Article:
Invasion HistoryFirst Non-native North American Tidal Record: 1975
First Non-native West Coast Tidal Record: 1975
First Non-native East/Gulf Coast Tidal Record:
General Invasion History:
Sacramento Pikeminnows (Ptychocheilus grandis) are a large predatory freshwater fish, native to the Sacramento-San Joaquin basin, and to the adjacent Russian River and Pajaro-Salina (Monterey Bay) basins (Page and Burr 1991; Gobalet 1993; Moyle 2002). They are a major native predator in the San Francisco Bay estuary Delta (Nobriga et al. 2006; Nobriga and Feyrer 2007). This fish was introduced to the Chorro Creek (Morro Bay), south of San Francisco Bay, and Eel River, north of the native range (Swift et al. 1993; Brown and Myle 1993). There was also an apparently failed invasion (only 7 fish captured) in the Elk River, a Humboldt Bay tributary (Kinziger et al. 2014). These introductions probably resulted from juvenile fishes in bait releases or as strays in stocked gamefishes.
North American Invasion History:
Invasion History on the West Coast:
Sacramento Pikeminnows were introduced to Chorro Creek, a tributary of Morro Bay, California, before 1975, and occur in the upper tidal regions of the bay (Swift et al. 1993). They tolerate salinities up to 8 PSU. Introduced pikeminnows are a concern as a predator of anadromous Steelhead (sea-run Rainbow Trout, Oncorhynchus mykiss). Removal programs, using electrofishing have been underway to remove, and eventually eliminate the pikeminnow population (Halligan and Otte 2011; Morro Bay National Estuarine Research Reserve 2017).
Sacramento Pikeminnows were discovered in the Eel River, in northern California, in 1979 and by 1987-1989 they were widespread through the Eel River system. They were most widespread in the mainstem of the river, but also found in the larger tributaries (Brown and Moyle 1997). Genetic studies indicate that the effective founding population was as small as three to four individuals (Kinziger et al. 2014). We have not found specific records for the estuary but assume that they occur there. The California Department of Fish and Wildlife conducted experimental removals, and private groups have organized fishing derbies in order to protect salmonid stocks, but these proved to be ineffective (Wilson 2010). In 2008, seven pikeminnows were caught in the Elk River, a small tributary of Humboldt Bay. Genetic analysis indicated that these fish were derived from the Eel River population (Kinziger et al. 2014).
Sacramento Pikeminnows (Ptychocheilus grandis) are a large, predatory freshwater fish of the family Cyprinidae. Fish of the family Cyprinidae, the carp and minnow family, have a single dorsal fin, abdominal pelvic fins, and a lateral line. They lack true spines in their fins. The four species of pikeminnows are the largest North American minnows, reaching maximum sizes of 440 mm Umpqua Pikeminnow (P. umpquae) to 1800 mm Colorado Pikeminnow (P. lucius). Pikeminnows have long conical heads, flattened between the eyes, and a large, terminal mouth, with the maxilla extending rearward of the eye. The body is slender, the caudal peduncle is narrow, and the tail is deeply forked. The Sacramento Pikeminnow has 8 dorsal and anal rays, and 65 to 78 lateral scales. This fish can reach 1150 mm but is usually 1000 to 1100mm in length. Young fish have silvery sides with a dark lateral band, and dark spot at the base of the tail. Adult fish have a gray-green back and silvery sides. Breeding fish have orange-tinted fins (Page and Burr 1991; Moyle 2002; California Fish Website 2018).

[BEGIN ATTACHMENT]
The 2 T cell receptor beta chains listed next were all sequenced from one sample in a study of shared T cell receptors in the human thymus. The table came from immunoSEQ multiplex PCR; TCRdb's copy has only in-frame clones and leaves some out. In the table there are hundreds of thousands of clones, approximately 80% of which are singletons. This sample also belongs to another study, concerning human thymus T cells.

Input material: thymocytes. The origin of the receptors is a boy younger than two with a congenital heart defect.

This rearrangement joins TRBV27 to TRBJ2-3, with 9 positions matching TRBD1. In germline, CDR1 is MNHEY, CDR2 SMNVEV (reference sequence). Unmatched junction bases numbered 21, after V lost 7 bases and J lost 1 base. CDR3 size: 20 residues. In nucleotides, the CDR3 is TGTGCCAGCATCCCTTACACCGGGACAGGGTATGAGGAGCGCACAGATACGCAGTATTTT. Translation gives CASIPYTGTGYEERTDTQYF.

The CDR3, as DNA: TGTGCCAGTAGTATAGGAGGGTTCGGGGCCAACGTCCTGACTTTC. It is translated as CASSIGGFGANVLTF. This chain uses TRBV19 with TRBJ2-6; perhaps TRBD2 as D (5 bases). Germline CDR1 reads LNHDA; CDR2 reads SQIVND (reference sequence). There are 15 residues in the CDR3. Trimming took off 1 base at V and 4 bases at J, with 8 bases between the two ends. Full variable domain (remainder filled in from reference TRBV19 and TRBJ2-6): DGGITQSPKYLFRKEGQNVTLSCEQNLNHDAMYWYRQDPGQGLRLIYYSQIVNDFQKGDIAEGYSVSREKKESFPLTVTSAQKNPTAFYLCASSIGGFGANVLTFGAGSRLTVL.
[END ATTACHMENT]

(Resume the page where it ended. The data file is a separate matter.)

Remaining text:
The four species of pikeminnows (Ptychocheilus spp.) are mostly confined to separate river basins in western North America (Page and Burr 1991), although the Sacramento Pikeminnow has been introduced to adjacent river basins. Pikeminnows were formerly known as 'squawfishes', a name given by white settlers, but now considered offensive. 'Pikeminnow' is more descriptive of these giant cyprinid fishes.
Potentially Misidentified Species
Sacramento Pikeminnows (Ptychocheilus grandis) are large, predatory freshwater fish. Male fish may develop nodes or tubercles on the head during the breeding season, but otherwise both sexes are morphologically similar. The fish mature at 200 to 250 mm, at an age of three to four years (Moyle 2002; California Fish Website 2018). They spawn in riffles and the tails of stream pools with gravel substrates. They tends to spawn in schools, with one female pursued by many males. The female dips close to the bottom, and releases a small batch of eggs, which are fertilized by one or several males. The eggs sink to the bottom and adhere to rocks and gravel. Females, 310 to 650 mm long, contained 15,000 to 40,000 eggs (Moyle 2002; California Fish Website 2018). Larvae remain in crevices of gravel until the yolk sac is absorbed, and then move into small streams and side pools. Juveniles move into deeper waters (Wang 1986). Sacramento Pikeminnows live for up to 16 years (Moyle 2002).